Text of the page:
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Meet the artist: Trisha Wood

PUBLISHED: 16:37 05 August 2016

Trisha Wood

Trisha Wood

Manu Palomeque 07977074797

The Maidstone-based Reiki therapist turned artist, shows how highly playful experimentalist creates innovative techniques

For the past four years Maidstone-based artist Trisha Wood has used her son’s bedroom as a studio. “It gives me my son’s energy,” says the former Reiki therapist who spends her days painting in a room with window hangers and crystals that sparkle light.

She likes to starts work at 7am, when the birds are singing. “Summer is my making-hay time. The sunshine and warm weather inspires, makes me want to work outside,” says Trish, who also paints in her garden facing Fant Wildlife Trust, where there is plenty of birdsong to entertain.

Conversely, she also enjoys visiting London and particularly loves Covent Garden and Camden, but also loves to come home to Kent.

Trisha has been in two London shows, the Parallax at Chelsea Town Hall and at Battersea Arts Centre, for which she created her favourite piece ‘Golden Battersea.’

Of this exciting work, she says: “It just flowed and then it was commissioned and bought by Battersea Power Station and will be hanging in their information centre when completed.”

Trisha likes to do architectural-style cityscapes, but will also create quirky animals in pen and ink, citing the cat painter Louis Wain as an inspiration. Her mother was a Louis Wain addict and passed on the love of caricature cats.

Trisha is almost exclusively self-taught, 
although when she first took up painting she visited tutors for guidance with shadowing and perspective. Formerly a Reiki therapist, she says that art simply chose her, causing her to take an almost complete U-turn in her life. She now aims to live by her art, working full time, painting and conducting workshops.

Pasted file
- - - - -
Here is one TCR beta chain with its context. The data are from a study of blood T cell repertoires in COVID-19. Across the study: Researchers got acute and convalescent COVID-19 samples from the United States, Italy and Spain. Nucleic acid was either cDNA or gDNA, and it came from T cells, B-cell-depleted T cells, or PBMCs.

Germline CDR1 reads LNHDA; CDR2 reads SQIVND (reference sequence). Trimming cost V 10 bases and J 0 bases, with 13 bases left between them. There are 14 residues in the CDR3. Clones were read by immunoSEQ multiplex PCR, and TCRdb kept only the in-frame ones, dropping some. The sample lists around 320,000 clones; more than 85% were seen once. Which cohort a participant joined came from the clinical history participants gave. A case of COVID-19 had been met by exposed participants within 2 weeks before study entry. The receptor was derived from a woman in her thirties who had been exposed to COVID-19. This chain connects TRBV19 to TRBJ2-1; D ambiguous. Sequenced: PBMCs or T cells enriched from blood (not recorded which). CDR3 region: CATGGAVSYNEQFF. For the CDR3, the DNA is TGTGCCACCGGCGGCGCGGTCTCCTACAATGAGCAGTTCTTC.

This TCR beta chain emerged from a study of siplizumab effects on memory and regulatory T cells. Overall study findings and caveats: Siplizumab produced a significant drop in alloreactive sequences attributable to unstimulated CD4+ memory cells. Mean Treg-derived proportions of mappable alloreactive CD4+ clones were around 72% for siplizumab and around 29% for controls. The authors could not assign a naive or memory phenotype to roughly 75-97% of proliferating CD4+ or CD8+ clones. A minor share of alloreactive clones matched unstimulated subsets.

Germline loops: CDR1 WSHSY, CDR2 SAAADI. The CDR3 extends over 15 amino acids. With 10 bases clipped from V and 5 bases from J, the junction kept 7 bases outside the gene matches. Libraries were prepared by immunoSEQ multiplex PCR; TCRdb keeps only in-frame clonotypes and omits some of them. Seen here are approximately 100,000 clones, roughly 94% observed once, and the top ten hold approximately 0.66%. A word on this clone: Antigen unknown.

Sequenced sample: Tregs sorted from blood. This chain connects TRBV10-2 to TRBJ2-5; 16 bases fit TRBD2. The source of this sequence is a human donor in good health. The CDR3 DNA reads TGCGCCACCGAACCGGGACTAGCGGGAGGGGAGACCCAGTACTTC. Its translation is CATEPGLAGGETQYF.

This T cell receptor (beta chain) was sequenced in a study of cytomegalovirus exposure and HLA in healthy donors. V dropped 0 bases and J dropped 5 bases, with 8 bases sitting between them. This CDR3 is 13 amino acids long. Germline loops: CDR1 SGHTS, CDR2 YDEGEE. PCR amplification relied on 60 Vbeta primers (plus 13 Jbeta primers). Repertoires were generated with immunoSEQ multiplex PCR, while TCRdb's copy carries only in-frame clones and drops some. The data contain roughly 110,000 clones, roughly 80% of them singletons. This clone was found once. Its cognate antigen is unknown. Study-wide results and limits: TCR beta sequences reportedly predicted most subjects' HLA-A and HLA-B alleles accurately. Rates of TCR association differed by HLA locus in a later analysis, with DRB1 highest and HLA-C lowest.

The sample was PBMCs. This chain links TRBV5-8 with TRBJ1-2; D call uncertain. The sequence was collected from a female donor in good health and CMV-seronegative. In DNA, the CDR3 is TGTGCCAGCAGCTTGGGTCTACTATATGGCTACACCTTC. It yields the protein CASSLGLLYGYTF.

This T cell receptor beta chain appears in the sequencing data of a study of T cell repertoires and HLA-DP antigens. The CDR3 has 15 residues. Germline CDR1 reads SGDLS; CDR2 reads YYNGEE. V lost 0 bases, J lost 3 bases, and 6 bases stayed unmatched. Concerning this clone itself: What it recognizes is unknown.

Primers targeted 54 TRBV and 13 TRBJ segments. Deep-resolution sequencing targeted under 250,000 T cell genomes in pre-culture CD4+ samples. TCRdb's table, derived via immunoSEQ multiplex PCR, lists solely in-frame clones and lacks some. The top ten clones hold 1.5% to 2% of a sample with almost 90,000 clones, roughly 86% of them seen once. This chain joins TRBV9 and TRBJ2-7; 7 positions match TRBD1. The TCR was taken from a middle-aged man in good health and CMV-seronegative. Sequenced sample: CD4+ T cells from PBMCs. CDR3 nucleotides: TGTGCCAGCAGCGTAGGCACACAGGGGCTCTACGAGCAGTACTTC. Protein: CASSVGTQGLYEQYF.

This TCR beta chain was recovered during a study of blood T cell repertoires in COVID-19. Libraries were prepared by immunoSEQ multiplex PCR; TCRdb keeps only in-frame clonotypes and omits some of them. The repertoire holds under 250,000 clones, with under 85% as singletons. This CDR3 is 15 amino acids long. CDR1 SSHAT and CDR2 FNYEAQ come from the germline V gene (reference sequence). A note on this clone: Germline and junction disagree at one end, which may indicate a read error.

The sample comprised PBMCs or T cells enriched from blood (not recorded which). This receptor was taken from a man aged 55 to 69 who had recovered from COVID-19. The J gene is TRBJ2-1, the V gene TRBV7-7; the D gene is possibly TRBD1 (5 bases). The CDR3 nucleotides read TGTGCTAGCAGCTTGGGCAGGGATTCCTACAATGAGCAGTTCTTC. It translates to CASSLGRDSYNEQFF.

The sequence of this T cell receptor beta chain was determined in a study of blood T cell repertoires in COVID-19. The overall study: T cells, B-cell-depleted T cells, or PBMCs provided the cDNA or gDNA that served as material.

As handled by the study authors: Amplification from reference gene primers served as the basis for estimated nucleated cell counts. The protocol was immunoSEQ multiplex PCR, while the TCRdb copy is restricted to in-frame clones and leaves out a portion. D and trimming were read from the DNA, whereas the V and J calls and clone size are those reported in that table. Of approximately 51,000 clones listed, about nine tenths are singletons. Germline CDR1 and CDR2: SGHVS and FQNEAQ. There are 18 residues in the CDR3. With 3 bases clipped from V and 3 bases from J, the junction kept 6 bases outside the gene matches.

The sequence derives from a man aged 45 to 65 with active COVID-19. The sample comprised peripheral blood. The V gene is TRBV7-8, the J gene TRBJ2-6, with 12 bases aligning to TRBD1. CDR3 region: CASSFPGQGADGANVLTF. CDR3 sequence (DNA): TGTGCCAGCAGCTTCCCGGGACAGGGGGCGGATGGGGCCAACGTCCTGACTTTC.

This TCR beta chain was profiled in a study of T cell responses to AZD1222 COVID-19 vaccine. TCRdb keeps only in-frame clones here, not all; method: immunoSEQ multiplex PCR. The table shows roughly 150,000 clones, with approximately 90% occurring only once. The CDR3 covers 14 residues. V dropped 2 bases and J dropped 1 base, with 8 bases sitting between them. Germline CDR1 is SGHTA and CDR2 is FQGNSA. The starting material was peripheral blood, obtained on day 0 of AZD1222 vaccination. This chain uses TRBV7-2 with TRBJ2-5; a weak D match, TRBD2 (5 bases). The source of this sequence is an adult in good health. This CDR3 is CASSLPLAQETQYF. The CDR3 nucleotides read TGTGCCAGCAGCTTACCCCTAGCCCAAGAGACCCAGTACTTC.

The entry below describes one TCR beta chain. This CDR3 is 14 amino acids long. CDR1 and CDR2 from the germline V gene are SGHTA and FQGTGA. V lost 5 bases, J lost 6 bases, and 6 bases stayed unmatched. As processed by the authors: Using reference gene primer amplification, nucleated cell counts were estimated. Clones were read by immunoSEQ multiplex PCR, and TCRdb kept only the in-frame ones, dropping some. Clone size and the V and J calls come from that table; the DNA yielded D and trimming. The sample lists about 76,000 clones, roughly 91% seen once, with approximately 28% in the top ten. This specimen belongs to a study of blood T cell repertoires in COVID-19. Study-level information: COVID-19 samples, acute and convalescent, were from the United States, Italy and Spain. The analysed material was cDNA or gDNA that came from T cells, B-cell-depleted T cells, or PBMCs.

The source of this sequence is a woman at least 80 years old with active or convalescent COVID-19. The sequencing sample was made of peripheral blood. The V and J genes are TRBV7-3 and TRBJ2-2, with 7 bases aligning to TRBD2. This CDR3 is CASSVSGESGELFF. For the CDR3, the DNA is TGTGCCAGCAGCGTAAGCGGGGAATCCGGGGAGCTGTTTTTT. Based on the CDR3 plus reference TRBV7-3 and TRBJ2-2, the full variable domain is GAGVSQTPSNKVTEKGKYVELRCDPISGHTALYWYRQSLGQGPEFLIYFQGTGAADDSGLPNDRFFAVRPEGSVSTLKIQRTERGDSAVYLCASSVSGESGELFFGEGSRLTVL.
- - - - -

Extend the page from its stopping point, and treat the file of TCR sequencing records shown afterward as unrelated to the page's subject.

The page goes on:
Trisha’s chosen medium is watercolour, with which she builds up her cityscapes and then complements with acrylic. She finds the media flexible and easy to use. “It’s easy to change if you make a mistake, you can even wipe off with wet wipes and start again on canvas. On paper it’s not so easy, however when dry you can erase the watercolour.

“Through experimenting I paint the canvas first with watercolour, leave it to dry and then wash it off under the tap. This gives a nice effect of run marks which I use as shadows. It’s all playing and experimenting. Like most things it came through a mistake. The first time there was a sort of tie-dye effect. But the mistake has been useful”.

Trisha’s parents were both ‘hobby artists’ and she uses her father’s paintbrushes; she has also developed a technique using a credit card, which she discovered by accident as she tried to create a straight line.

She started working on artist cards, two inches by three inches, and her first canvas was 12 by 16 inches. Her biggest work is 20 by 30 inches and she feels the bigger size permits more expression.

Often working from photos, she will create images of Kent icons such as oasts and Tonbridge and Leeds Castles. She loves reflections, so often her buildings will be reflected in water.

There are rituals before Trisha begins to paint. She will meditate and admits to being slightly obsessive-compulsive, so all her requisite items are laid out neatly. She will print pictures and make a collage until she spots the image that she likes best.

There will often be gold or some metallic substance in her work, so not surprisingly another of her favourite artists is Gustav Klimt. Trisha’s other artistic heroes include Lowry, whom she finds moving and Salvdor Dali, as she feels he “gave you permission to do what you like.” She enjoys the work of Ralph Steadman, but it seems that Klimt is most revered.

Trisha now says she couldn’t imagine living without painting. Asked her advice for a young artist, she says it applies to all artists.

“Just go for it, don’t listen to anyone who says you can’t paint. Don’t hold back on a desire. If you don’t dream, you don’t get anywhere.” wGet in touch

Contact Trisha on 07861 801063 or visit: www.trishawood.com, where you can also book for her intriguing painting-with-credit-card workshops.

Trisha’s work can be seen at Nucleus Arts Centre, 75 High Street, Rochester ME1 1LX, 01634 812108, www.nucleusarts.com
Trisha is also at the Wrotham Farmers’ Market on the first and third Friday of each month, held at the Rose and Crown, High Street, Wrotham TN15 7AE, 01732 885839

She runs workshops at the Grain Store, Brenley Farm, Brenley Lane, Boughton, Faversham ME13 9LY, www.grainstorestudio.co.uk/classes.

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